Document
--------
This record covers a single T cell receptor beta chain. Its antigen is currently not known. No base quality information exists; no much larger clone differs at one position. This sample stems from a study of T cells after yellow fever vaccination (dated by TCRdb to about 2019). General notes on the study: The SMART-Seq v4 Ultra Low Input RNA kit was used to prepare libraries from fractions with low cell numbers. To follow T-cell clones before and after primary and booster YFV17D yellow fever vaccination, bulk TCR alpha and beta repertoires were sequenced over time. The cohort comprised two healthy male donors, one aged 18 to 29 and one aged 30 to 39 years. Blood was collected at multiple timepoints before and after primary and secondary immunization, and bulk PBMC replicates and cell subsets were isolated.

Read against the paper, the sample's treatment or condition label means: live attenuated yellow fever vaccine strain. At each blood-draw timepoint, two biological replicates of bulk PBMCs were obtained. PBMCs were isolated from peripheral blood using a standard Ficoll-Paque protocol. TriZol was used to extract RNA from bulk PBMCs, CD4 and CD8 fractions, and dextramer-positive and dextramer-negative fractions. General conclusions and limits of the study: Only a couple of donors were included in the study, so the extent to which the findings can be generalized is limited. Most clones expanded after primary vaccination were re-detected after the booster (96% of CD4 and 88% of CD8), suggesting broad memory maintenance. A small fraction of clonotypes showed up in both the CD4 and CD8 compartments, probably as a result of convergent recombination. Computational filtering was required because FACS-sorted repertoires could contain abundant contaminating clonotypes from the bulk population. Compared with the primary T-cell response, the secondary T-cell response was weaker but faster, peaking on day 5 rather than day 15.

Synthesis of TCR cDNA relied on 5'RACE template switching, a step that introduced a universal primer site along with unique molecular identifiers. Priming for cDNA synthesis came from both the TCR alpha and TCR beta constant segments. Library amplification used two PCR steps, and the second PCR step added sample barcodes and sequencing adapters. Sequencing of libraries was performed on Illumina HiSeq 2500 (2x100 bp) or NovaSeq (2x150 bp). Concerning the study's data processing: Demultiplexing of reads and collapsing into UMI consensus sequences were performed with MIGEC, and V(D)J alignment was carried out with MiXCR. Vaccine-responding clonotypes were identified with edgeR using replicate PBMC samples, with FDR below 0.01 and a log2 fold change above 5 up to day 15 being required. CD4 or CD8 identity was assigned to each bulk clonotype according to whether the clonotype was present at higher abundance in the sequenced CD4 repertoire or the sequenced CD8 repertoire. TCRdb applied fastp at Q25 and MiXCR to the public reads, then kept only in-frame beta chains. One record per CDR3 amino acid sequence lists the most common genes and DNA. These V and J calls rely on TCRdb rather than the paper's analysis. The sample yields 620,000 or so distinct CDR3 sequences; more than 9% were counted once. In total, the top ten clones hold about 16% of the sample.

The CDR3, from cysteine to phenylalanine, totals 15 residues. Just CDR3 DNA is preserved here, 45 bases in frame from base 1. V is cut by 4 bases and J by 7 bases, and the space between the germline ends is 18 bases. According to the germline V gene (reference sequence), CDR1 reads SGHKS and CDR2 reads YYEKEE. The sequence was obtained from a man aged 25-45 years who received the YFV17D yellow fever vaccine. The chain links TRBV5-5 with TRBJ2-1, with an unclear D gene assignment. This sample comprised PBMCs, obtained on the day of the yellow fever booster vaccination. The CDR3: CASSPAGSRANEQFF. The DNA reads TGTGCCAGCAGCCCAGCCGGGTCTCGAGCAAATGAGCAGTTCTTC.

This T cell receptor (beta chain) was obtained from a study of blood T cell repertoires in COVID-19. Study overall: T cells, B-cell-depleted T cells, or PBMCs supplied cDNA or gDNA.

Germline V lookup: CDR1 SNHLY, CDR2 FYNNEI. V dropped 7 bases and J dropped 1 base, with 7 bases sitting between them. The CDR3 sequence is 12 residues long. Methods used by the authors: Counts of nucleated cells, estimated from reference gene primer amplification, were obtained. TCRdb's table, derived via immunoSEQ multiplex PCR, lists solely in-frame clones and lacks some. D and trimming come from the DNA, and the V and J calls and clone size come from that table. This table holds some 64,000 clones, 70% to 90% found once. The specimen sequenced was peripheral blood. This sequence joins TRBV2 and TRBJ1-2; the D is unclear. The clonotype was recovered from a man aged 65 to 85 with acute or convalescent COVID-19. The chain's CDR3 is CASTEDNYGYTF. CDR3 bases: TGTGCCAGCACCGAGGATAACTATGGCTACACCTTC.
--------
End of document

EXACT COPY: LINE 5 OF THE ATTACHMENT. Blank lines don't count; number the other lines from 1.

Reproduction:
This T cell receptor (beta chain) was obtained from a study of blood T cell repertoires in COVID-19. Study overall: T cells, B-cell-depleted T cells, or PBMCs supplied cDNA or gDNA.